People v. Carlton

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[Crim. No. 4189. Second Dist., Div. Two. Feb. 5, 1948.]

THE PEOPLE, Respondent, v. ARMAL H. CARLTON, Appellant.

COUNSEL

Martin S. Ryan for Appellant.

Fred N. Howser, Attorney General, and Howard S. Goldin, Deputy Attorney General, for Respondent. [83 Cal. App. 2d 476]

OPINION

McCOMB, J.

From a judgment of guilty of violating section 11500 fn. * of the Health and Safety Code (possession etc. of narcotics) after trial before the court without a jury, defendant appeals. There is also an appeal from an order denying his motion for a new trial.

Viewing the evidence in the light most favorable to the People (respondent) the essential facts are:

On May 15, 1947, between 10:30 p. m. and 11 p. m. defendant was seated in a taxicab in front of 514 South Main Street, Los Angeles. In the cab with defendant in addition to the driver was another passenger named Mr. Young. The cab drove north on Main Street and east on Fifth Street being followed by two police officers in another car, and parked near 725 East Fifth Street.

Shortly thereafter a colored man named Edward Morris came out of an East Fifth Street cafe and approached the taxicab. He leaned into the taxicab and sold defendant two cigarettes containing marijuana for the sum of $5.00. Subsequently defendant was arrested and there was found in his pocket a marijuana cigarette. Edward Morris who was not a police officer was also arrested and in his possession were found two five-dollar bills from which the police officers had made notation of the serial numbers. They had earlier in the evening delivered them to a police informer in Harry's Cafe located on South Main Street.

The record fails to disclose the journey of the bills from the police informer to Edward Morris.

There are three questions presented for our determination.

[1] First: Is there substantial evidence to sustain the finding of facts upon which the judgment of guilty was necessarily predicated?

This question must be answered in the affirmative. Two police officers of the city of Los Angeles gave direct testimony of each and every fact set forth above. This evidence constituted substantial evidence to sustain the judgment [83 Cal. App. 2d 477] of the trial court. (People v. Pianezzi, 42 Cal. App. 2d 265, 269 [108 P.2d 732]; People v. Savage, 66 Cal. App. 2d 237, 242 [152 P.2d 240].)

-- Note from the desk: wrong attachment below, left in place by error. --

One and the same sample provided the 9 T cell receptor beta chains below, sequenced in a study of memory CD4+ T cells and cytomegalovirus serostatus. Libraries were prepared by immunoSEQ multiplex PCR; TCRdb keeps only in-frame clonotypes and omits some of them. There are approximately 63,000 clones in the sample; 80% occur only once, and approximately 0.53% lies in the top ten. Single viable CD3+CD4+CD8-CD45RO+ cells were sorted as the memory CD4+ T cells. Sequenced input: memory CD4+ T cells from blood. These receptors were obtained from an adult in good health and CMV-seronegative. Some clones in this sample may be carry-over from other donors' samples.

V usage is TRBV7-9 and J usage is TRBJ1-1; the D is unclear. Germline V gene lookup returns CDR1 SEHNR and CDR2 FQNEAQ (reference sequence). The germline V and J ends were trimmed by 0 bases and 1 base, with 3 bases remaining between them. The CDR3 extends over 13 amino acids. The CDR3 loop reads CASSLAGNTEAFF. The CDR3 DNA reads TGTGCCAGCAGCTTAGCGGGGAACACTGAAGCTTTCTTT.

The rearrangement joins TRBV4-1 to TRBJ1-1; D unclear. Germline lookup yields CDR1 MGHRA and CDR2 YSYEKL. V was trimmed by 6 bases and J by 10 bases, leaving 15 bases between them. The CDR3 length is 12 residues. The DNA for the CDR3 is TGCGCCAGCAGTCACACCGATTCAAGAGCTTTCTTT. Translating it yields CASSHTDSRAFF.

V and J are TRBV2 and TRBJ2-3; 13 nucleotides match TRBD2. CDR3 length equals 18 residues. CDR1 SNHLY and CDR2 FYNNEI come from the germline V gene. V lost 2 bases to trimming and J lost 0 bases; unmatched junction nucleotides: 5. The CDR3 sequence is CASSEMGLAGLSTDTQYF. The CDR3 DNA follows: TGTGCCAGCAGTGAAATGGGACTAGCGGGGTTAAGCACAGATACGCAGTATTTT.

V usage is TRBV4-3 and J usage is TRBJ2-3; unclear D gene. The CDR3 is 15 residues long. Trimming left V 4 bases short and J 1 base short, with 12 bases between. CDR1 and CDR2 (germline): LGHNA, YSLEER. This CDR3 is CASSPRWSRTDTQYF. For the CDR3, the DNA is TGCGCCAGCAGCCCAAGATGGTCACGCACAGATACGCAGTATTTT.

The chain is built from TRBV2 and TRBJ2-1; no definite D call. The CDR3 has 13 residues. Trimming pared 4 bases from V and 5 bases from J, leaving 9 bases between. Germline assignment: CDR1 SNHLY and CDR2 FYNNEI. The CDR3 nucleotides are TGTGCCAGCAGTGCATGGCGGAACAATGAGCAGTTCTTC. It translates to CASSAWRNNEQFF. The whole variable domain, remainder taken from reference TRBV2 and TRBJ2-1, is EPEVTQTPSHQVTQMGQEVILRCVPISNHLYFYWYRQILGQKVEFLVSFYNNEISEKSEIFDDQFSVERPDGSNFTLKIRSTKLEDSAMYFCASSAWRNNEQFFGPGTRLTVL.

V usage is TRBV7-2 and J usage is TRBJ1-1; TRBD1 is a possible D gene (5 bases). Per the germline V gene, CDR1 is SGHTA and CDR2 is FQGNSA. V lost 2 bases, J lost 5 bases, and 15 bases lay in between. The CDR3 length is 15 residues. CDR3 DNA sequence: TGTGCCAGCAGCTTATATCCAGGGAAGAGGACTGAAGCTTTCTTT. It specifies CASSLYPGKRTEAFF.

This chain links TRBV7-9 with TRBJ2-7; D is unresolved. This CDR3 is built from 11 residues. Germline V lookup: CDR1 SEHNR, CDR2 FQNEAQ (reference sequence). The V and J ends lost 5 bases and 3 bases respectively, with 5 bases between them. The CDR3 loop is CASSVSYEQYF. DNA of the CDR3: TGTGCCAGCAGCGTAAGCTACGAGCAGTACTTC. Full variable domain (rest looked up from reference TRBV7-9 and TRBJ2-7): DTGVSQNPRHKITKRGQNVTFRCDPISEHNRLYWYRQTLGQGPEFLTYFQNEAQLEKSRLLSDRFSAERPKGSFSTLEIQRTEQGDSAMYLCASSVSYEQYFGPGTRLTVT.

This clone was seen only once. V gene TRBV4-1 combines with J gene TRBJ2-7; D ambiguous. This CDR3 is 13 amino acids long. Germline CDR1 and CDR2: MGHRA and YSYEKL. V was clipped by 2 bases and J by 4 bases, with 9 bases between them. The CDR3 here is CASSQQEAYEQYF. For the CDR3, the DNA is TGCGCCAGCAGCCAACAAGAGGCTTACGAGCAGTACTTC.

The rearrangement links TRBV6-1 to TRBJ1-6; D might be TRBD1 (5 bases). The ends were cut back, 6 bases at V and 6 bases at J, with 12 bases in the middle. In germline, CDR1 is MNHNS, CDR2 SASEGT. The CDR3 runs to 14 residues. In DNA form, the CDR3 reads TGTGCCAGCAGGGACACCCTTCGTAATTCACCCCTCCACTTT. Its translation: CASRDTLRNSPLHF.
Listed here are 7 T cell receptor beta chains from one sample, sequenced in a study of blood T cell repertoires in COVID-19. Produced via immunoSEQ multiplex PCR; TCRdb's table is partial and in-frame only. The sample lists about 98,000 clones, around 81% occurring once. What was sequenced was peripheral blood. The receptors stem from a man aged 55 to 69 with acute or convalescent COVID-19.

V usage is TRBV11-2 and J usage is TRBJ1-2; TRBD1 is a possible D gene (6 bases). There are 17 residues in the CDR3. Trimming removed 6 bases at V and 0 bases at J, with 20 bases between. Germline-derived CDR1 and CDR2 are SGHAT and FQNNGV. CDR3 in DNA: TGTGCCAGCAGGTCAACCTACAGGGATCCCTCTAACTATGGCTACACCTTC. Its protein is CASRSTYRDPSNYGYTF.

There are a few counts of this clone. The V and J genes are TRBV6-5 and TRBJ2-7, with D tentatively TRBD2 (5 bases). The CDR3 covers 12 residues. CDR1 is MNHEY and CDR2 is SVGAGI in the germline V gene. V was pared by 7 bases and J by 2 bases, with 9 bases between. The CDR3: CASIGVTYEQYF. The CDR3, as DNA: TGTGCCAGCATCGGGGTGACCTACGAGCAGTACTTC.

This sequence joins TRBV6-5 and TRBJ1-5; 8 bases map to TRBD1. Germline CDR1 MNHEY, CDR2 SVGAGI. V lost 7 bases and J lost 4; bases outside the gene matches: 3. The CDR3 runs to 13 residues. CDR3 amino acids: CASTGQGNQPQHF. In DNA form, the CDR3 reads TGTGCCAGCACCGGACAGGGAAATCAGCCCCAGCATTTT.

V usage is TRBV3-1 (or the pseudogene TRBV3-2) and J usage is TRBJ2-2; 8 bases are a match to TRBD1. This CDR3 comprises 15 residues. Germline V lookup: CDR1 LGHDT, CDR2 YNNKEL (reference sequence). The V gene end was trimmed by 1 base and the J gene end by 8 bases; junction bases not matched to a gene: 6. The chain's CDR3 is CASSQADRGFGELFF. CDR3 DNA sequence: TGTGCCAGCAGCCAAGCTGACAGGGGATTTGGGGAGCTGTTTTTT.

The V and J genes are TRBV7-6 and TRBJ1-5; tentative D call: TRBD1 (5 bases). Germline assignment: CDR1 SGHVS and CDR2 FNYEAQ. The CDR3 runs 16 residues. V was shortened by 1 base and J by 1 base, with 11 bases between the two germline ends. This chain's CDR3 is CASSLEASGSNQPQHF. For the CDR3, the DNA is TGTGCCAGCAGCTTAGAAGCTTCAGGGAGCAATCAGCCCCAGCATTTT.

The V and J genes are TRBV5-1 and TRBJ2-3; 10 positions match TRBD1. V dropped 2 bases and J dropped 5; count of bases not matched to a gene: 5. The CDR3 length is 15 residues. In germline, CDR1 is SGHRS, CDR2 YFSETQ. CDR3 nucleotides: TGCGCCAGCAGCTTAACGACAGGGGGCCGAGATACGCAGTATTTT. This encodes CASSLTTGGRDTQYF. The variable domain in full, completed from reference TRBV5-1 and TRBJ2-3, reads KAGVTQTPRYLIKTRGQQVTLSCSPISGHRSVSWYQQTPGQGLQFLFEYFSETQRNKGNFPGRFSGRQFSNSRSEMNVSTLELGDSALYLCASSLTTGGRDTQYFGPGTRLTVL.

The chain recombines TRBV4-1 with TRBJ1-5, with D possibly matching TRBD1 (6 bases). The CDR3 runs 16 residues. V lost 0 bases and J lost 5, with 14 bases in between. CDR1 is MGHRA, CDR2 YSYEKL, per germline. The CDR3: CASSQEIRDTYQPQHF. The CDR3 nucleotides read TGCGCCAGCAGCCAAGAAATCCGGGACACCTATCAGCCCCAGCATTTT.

[2] Second: Was there substantial evidence to sustain the implied finding that defendant knew that the cigarette found in his possession contained marijuana?

This question must likewise be answered in the affirmative. From the evidence set forth above that defendant had paid $5.00 for two cigarettes, the trier of fact would be justified in drawing the inference that defendant knew that the cigarette found in his possession contained marijuana.

In addition the law is established in California that the mere possession of a narcotic constitutes substantial evidence to sustain a finding that the possessor of a marijuana cigarette knows its contents. (People v. Sweeney, 66 Cal. App. 2d 855, 859 et seq. [153 P.2d 371]; People v. Randolph, 133 Cal. App. 192, 196 [23 P.2d 777].)

[3] Third: Did the police officers entrap defendant?

This question must be answered in the negative. The record is devoid of any evidence tending to establish entrapment of defendant. In order to constitute entrapment the evidence must disclose that defendant has been induced by the police officers to commit the act for which he is prosecuted. (People v. Lee, 9 Cal. App. 2d 99, 109 et seq. [48 P.2d 1003].)

The record in the instant case fails to show that any one other than defendant was the cause of his purchasing the prohibited cigarettes. Hence the alleged defense of entrapment is utterly devoid of merit.

The judgment and order are and each is affirmed.

Moore, P. J., and Wilson, J., concurred.

FN *. Section 11500 of the Health and Safety Code reads: "Except as otherwise provided in this division, no person shall possess, transport, sell, furnish, administer or give away, or offer to transport, sell, furnish, administer, or give away, or attempt to transport a narcotic except upon the written prescription of a physician, dentist, chiropodist, or veterinarian licensed to practice in this State."

(The substance of this section was found prior to 1945 in section 11160 of the Health and Safety Code.)